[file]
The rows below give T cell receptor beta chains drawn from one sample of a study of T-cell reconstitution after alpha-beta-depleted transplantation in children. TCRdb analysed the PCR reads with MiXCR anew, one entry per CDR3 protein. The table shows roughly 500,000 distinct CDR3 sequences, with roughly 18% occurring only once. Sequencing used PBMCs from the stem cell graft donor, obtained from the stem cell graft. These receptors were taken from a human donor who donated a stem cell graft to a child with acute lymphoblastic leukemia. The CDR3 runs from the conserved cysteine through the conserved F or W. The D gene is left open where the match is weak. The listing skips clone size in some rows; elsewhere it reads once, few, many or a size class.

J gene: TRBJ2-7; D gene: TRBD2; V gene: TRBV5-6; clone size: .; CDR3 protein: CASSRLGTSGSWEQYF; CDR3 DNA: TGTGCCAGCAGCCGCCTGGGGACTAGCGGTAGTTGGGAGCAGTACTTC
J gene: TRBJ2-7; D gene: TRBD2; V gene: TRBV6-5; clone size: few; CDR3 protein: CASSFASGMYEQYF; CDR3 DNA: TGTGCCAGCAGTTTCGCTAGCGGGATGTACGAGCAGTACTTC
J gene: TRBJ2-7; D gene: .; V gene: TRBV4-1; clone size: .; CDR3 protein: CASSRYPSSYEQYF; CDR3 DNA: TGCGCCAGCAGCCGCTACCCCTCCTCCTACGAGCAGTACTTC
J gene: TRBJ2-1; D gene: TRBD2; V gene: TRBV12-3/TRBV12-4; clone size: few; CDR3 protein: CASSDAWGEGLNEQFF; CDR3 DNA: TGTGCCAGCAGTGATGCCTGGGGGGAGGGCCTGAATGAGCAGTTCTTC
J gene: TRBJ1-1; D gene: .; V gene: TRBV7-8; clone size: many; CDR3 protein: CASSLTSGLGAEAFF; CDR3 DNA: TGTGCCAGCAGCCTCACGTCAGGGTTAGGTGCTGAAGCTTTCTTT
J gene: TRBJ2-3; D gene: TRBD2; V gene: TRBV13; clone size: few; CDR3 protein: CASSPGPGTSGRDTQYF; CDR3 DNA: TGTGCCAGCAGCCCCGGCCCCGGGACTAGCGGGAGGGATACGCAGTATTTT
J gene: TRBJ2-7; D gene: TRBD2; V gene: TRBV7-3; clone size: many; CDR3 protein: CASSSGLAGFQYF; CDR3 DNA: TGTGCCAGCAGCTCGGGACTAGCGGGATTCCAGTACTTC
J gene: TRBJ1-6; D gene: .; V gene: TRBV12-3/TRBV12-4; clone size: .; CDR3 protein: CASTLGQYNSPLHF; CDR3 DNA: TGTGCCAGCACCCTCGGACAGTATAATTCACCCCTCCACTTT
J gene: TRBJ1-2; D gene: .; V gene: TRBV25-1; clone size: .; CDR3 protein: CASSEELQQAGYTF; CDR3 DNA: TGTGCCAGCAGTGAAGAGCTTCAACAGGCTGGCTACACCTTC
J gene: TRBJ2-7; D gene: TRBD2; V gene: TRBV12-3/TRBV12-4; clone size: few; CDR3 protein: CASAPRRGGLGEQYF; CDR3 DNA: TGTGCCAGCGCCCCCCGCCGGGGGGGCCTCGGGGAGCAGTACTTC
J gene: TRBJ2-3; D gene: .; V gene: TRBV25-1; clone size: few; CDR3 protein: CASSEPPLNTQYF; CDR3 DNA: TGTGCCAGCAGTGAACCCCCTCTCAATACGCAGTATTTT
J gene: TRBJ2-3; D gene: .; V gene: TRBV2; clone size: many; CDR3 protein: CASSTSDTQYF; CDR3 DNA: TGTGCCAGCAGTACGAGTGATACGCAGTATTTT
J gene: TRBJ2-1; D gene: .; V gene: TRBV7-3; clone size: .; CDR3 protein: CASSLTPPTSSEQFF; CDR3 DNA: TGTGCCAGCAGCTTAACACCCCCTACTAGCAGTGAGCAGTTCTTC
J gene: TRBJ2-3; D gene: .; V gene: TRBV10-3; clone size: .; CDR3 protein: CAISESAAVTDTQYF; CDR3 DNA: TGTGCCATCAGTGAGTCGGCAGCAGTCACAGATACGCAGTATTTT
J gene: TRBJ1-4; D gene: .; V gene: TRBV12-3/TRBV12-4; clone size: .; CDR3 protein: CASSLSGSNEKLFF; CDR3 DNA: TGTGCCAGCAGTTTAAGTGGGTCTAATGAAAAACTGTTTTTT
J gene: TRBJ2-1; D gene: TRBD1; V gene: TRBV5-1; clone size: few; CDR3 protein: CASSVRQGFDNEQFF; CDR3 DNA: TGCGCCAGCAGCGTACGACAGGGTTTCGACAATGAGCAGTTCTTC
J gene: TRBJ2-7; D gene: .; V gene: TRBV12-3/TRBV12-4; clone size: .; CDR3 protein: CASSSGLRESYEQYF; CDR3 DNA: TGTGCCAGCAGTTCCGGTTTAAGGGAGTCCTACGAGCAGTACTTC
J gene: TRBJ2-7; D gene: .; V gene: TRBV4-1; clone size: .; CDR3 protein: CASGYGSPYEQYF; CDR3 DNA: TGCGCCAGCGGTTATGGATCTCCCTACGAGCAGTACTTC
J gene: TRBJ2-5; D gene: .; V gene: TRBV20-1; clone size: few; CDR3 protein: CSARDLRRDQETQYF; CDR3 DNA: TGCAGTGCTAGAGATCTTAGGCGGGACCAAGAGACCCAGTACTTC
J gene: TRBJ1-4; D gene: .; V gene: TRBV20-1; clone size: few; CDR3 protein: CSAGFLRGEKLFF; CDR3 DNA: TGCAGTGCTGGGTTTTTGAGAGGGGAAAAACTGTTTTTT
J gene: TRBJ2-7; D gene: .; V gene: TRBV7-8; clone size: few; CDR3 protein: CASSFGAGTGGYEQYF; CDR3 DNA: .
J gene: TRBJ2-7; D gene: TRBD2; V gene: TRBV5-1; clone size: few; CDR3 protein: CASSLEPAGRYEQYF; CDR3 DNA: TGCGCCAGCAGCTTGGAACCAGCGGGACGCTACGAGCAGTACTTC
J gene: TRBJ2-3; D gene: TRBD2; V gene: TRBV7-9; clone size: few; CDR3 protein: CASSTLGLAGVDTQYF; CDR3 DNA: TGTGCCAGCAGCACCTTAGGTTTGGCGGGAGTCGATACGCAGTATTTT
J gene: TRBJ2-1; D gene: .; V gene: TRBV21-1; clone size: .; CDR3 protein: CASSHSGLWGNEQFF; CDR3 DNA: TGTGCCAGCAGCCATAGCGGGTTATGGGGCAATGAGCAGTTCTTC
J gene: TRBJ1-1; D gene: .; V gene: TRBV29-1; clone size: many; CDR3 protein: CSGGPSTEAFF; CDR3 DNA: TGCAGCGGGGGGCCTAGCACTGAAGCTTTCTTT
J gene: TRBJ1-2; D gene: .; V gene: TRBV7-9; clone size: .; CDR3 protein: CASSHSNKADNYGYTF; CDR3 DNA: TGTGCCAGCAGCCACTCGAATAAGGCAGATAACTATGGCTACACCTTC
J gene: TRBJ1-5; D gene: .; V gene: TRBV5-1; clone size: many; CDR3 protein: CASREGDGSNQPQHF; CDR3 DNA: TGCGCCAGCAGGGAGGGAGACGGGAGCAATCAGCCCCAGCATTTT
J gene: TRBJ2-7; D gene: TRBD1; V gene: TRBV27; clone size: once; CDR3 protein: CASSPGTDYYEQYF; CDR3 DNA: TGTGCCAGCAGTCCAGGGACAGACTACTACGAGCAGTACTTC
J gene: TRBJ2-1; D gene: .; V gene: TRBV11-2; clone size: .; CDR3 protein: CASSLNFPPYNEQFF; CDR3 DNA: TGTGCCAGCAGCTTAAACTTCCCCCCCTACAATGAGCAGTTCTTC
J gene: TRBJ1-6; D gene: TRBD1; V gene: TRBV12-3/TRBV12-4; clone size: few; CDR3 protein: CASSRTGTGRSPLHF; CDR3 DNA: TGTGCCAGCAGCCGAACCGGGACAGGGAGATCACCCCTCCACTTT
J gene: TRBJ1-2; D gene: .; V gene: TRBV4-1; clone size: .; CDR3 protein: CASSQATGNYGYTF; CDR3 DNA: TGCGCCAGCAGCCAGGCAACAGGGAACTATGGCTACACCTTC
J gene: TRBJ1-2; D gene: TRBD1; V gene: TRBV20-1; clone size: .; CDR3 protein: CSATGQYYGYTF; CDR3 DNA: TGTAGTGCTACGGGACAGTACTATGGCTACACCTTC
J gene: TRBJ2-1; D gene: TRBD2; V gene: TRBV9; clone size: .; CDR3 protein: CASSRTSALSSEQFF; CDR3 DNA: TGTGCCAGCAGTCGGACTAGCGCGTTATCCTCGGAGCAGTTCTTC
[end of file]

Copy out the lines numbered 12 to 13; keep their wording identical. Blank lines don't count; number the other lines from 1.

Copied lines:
J gene: TRBJ2-3; D gene: .; V gene: TRBV25-1; clone size: few; CDR3 protein: CASSEPPLNTQYF; CDR3 DNA: TGTGCCAGCAGTGAACCCCCTCTCAATACGCAGTATTTT
J gene: TRBJ2-3; D gene: .; V gene: TRBV2; clone size: many; CDR3 protein: CASSTSDTQYF; CDR3 DNA: TGTGCCAGCAGTACGAGTGATACGCAGTATTTT